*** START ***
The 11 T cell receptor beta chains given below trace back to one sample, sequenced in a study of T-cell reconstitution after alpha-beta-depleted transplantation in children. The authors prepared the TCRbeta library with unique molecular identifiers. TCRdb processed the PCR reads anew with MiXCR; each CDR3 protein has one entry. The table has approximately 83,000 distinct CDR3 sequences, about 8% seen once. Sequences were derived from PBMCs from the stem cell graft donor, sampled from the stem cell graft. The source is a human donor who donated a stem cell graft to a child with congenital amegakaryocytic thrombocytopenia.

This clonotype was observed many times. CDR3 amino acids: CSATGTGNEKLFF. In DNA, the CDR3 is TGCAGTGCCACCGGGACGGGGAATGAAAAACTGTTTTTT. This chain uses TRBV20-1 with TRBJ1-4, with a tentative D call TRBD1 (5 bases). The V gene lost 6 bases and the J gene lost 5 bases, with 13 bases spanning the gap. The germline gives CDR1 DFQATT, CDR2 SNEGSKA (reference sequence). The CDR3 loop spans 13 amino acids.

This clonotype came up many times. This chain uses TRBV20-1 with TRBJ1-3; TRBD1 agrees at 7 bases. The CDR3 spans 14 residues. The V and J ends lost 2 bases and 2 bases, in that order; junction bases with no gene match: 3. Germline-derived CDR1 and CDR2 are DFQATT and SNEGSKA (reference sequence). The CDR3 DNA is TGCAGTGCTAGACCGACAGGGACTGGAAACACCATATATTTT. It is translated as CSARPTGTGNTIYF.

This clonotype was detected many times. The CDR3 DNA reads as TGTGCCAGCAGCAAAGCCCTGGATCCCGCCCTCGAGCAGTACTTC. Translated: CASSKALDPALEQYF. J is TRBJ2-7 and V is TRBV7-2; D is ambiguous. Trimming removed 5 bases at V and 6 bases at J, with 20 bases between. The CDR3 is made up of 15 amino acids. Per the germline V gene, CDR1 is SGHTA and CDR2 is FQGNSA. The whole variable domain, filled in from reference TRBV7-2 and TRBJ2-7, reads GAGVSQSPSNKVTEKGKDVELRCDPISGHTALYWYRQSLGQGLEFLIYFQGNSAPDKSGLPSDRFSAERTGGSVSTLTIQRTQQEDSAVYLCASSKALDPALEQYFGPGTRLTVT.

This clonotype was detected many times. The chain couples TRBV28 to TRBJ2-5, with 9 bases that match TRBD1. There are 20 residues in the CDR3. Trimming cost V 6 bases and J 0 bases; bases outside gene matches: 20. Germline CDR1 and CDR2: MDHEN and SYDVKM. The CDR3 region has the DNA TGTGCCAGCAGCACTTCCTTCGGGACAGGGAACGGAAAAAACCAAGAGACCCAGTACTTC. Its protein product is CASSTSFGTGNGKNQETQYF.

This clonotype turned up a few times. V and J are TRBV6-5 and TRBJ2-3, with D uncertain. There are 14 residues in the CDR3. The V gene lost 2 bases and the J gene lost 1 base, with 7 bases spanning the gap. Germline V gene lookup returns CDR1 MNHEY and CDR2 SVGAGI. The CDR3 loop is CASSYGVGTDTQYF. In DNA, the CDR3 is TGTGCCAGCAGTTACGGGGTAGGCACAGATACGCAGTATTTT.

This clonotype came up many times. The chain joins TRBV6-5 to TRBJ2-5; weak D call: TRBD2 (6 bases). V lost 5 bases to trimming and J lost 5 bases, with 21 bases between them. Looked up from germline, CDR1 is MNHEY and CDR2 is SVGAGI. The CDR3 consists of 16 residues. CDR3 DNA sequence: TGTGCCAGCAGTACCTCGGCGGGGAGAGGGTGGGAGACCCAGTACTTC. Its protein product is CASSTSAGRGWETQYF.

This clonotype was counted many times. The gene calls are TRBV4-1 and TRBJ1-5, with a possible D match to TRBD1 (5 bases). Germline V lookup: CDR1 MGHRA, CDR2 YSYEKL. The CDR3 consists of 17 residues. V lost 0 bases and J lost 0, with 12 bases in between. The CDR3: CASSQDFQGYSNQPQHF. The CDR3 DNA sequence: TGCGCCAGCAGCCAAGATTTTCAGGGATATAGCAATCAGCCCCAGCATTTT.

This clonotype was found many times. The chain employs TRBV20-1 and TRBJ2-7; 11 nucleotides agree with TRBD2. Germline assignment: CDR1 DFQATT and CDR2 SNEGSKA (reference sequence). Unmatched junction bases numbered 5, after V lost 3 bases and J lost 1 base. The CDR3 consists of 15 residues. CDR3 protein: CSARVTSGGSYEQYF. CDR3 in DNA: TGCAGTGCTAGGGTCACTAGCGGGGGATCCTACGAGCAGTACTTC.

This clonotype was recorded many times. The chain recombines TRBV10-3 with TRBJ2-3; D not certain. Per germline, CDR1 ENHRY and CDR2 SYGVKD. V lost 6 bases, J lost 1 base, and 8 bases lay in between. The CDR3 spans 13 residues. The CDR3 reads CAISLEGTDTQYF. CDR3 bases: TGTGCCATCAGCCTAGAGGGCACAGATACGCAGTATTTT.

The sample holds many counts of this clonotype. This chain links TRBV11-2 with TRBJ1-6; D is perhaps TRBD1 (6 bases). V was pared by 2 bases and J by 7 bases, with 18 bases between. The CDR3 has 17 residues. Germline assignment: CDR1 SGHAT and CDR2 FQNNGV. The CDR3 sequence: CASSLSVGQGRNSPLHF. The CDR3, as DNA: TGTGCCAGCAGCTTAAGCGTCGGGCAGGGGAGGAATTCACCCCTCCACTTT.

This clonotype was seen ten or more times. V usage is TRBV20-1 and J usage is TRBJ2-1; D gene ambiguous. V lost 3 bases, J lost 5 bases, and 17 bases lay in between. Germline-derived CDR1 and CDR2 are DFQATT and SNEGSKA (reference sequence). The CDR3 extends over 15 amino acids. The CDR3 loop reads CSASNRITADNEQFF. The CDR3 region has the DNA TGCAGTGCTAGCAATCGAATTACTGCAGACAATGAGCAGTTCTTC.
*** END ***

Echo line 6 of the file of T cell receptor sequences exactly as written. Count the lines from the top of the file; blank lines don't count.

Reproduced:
This clonotype turned up a few times. V and J are TRBV6-5 and TRBJ2-3, with D uncertain. There are 14 residues in the CDR3. The V gene lost 2 bases and the J gene lost 1 base, with 7 bases spanning the gap. Germline V gene lookup returns CDR1 MNHEY and CDR2 SVGAGI. The CDR3 loop is CASSYGVGTDTQYF. In DNA, the CDR3 is TGTGCCAGCAGTTACGGGGTAGGCACAGATACGCAGTATTTT.